“I stayed on my back most of the night,” David Reeves said. “Not only were they pass rushing, they were running blitzes left, right, and up the middle. I was running for my life the whole night. When Gary scored the winning touchdown against Thomson, I didn’t even see it. I was flat on my back. I saw Gary break to the right and the boy was right on me and I just threw it the best I could towards Gary and he caught it about a foot off the ground. At least, that’s what I heard. I didn’t see it. Never have seen it.”
Gary Reeves then added, “Thomson was averaging 40 points a game for the season. We hadn’t had but six or 12 points scored against us and they were averaging 40 a game. I don’t know whether or not we’d have beaten them if we’d played them a couple more times.”
Assistant Coach, Melvin Kinslow spoke about Thomson’s only scoring player of the game, Al Guy, with the Times-Recorder. “When we went up there to play them, he was punting them above the lights,” Kinslow said. “We never had seen anything like that. They could kick extra points and field goals from 30-40 yards out.” Kinslow went on to say that Gary Reeves’ game-winning catch was one of the most remarkable plays that the team pulled off that season. “Gary was wide open, but he had to turn around and come back and catch it and he caught it right on his shoe tops,” Kinslow said. “He was so wide open that he turned around and ran about 20 yards into the end zone. That play stands out… That was the state championship. That play there had the state championship written all over it.”
The Panthers’ center, Pete Smith, received what he says he considers to he a great compliment after the game. “Al [Guy] came up to me after the game and said, ‘I’ve never been hit as hard as you hit me tonight,’” Smith told the Times-Recorder. “[Guy] said ‘You just came from everywhere.’ That was a compliment and it made me feel good that he would say something like to me that because there were a lot of other players that were playing just as hard as I was. Phil Saunders hit [Guy] one time and knocked his helmet slam off. That’s a compliment to athletics.”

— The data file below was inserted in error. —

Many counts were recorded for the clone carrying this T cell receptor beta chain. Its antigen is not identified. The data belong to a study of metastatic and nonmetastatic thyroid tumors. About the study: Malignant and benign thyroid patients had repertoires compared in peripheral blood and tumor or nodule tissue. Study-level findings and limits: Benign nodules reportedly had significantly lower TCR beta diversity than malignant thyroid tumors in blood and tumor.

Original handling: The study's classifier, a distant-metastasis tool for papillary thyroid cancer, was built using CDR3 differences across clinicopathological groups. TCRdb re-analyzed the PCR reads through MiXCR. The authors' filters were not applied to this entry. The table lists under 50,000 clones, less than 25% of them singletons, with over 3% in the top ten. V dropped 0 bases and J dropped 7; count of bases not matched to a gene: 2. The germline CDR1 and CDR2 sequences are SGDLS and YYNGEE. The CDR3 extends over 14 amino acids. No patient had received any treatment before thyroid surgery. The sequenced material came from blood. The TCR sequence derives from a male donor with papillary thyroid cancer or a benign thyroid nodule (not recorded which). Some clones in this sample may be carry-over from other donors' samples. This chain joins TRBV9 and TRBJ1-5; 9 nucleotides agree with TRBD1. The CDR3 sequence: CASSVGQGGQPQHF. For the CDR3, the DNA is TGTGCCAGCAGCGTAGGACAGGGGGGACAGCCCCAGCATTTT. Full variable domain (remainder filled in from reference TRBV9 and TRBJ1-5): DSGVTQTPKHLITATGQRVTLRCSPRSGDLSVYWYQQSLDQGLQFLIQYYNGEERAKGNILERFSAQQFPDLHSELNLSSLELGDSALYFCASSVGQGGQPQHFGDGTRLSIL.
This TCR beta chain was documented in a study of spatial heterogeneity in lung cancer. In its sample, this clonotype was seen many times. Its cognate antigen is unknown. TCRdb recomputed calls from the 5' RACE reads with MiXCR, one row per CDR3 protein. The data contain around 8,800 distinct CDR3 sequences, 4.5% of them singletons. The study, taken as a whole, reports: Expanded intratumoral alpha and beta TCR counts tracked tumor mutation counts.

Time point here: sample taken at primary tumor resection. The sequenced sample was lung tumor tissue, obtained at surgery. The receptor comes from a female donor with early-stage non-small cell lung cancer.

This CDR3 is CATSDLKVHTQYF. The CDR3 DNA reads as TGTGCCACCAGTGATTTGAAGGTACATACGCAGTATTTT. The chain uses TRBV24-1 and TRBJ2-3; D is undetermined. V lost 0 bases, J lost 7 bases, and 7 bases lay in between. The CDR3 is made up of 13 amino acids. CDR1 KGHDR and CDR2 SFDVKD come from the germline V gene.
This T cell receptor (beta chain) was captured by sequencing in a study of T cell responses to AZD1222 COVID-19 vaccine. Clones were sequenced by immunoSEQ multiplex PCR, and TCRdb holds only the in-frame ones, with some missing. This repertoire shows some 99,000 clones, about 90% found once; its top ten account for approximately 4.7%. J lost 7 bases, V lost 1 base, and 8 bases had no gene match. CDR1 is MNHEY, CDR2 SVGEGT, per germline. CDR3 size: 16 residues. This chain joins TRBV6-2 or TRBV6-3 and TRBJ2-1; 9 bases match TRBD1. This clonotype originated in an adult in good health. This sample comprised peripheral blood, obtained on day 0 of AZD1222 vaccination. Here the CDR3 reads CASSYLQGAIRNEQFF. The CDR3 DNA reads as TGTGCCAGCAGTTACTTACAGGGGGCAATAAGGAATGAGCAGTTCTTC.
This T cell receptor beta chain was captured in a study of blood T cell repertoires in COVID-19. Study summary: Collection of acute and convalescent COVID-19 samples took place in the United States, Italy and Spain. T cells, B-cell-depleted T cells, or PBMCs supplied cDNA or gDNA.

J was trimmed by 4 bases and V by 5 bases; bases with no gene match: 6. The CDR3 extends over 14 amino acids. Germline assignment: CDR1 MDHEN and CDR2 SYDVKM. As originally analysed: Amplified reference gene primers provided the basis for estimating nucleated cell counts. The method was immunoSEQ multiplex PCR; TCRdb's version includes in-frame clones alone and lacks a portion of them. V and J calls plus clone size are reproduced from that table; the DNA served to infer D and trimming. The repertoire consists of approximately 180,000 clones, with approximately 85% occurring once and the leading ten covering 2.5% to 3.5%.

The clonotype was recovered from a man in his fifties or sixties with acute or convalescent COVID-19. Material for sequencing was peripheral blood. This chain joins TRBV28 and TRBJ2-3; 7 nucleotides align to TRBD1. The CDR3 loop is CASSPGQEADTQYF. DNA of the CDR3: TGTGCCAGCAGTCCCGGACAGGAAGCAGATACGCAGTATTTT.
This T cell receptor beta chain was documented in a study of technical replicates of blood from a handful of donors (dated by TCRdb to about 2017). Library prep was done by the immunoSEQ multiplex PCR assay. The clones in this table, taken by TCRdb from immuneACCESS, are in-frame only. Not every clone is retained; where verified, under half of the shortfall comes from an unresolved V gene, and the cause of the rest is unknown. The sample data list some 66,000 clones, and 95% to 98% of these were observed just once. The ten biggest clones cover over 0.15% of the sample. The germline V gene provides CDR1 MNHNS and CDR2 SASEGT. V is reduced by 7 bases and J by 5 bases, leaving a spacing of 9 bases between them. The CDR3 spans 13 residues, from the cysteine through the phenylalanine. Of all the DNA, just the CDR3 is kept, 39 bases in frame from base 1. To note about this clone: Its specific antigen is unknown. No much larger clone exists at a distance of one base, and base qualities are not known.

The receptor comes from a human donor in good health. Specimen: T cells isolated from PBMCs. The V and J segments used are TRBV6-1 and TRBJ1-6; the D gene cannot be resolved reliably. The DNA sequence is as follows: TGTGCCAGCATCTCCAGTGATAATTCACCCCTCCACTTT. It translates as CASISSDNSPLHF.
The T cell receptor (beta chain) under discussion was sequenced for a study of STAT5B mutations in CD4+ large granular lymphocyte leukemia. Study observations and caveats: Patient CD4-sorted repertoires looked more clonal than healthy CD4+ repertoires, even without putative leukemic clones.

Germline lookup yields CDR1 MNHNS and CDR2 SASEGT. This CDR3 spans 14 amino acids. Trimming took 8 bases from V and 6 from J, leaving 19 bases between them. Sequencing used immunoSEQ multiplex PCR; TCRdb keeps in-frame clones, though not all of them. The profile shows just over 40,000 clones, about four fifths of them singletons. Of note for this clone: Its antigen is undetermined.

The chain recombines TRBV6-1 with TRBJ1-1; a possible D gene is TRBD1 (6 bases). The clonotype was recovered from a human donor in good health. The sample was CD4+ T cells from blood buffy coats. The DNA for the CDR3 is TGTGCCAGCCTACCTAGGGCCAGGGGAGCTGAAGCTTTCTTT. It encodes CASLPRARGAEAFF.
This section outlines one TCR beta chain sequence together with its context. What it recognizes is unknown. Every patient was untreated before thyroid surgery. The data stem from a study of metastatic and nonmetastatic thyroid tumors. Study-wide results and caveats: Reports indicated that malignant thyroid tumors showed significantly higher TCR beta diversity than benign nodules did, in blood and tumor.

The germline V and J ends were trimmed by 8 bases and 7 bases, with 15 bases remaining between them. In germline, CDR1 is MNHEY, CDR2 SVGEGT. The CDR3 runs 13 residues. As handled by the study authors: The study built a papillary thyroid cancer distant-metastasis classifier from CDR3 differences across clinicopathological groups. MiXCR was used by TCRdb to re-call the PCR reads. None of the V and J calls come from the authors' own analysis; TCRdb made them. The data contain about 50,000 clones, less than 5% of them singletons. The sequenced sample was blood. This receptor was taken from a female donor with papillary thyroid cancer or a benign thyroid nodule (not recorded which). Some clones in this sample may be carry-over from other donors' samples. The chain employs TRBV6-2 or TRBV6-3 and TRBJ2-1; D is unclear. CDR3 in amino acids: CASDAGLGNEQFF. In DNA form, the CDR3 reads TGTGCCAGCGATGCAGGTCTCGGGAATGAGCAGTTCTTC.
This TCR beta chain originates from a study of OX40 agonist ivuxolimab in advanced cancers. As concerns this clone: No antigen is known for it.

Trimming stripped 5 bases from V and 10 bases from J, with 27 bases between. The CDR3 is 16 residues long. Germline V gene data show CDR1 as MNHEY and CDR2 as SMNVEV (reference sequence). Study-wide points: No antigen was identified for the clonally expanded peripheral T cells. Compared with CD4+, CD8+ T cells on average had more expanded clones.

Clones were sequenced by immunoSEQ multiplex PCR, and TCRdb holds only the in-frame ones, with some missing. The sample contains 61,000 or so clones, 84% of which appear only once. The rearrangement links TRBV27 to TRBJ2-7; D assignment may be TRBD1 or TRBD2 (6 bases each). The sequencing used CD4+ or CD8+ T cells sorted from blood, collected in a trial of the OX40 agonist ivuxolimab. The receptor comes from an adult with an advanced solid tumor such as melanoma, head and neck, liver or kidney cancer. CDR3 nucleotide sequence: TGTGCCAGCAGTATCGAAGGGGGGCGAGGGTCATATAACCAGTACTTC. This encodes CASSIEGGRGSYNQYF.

“I bet that the night that we played for the South Georgia Championship, the fans were, like, six deep on the sidelines,” Smith continued, describing the scene at the game. “There was a fence around the field and there was not an open spot anywhere. People were standing in the backs of trucks and on top of cars. Normally, folks would start getting there about 6:30 for a 7:30 kickoff, but the stands were already full by 5:00. I’ve never seen people like that. I came out to get my ankles taped up and said, ‘Where did all these people come from?’ They were everywhere. There were school buses and charter buses everywhere. That just showed us the caliber of the play that we were about to see… I agree that the Thomson game was pretty much the state championship.”
The Panthers hadn’t won the state championship yet, however. There was still one more opponent to topple before the team could call themselves state champions… the Commerce Tigers.
With an impressive 10-0 victory over Carrolton that same night, the Tigers had won the North Georgia championship and completed an as-yet undefeated season that included seven shutouts. Another high-scoring team, Commerce had given up only 38 points all season and had amassed 337 total points. With their impressive record, the Tigers earned the right to battle the Panthers for the state crown.
Be sure to visit us next week as we wrap up our exploration of the Panthers’ epic 1965 season, with the details of the team’s victory over Commerce in the state championship match.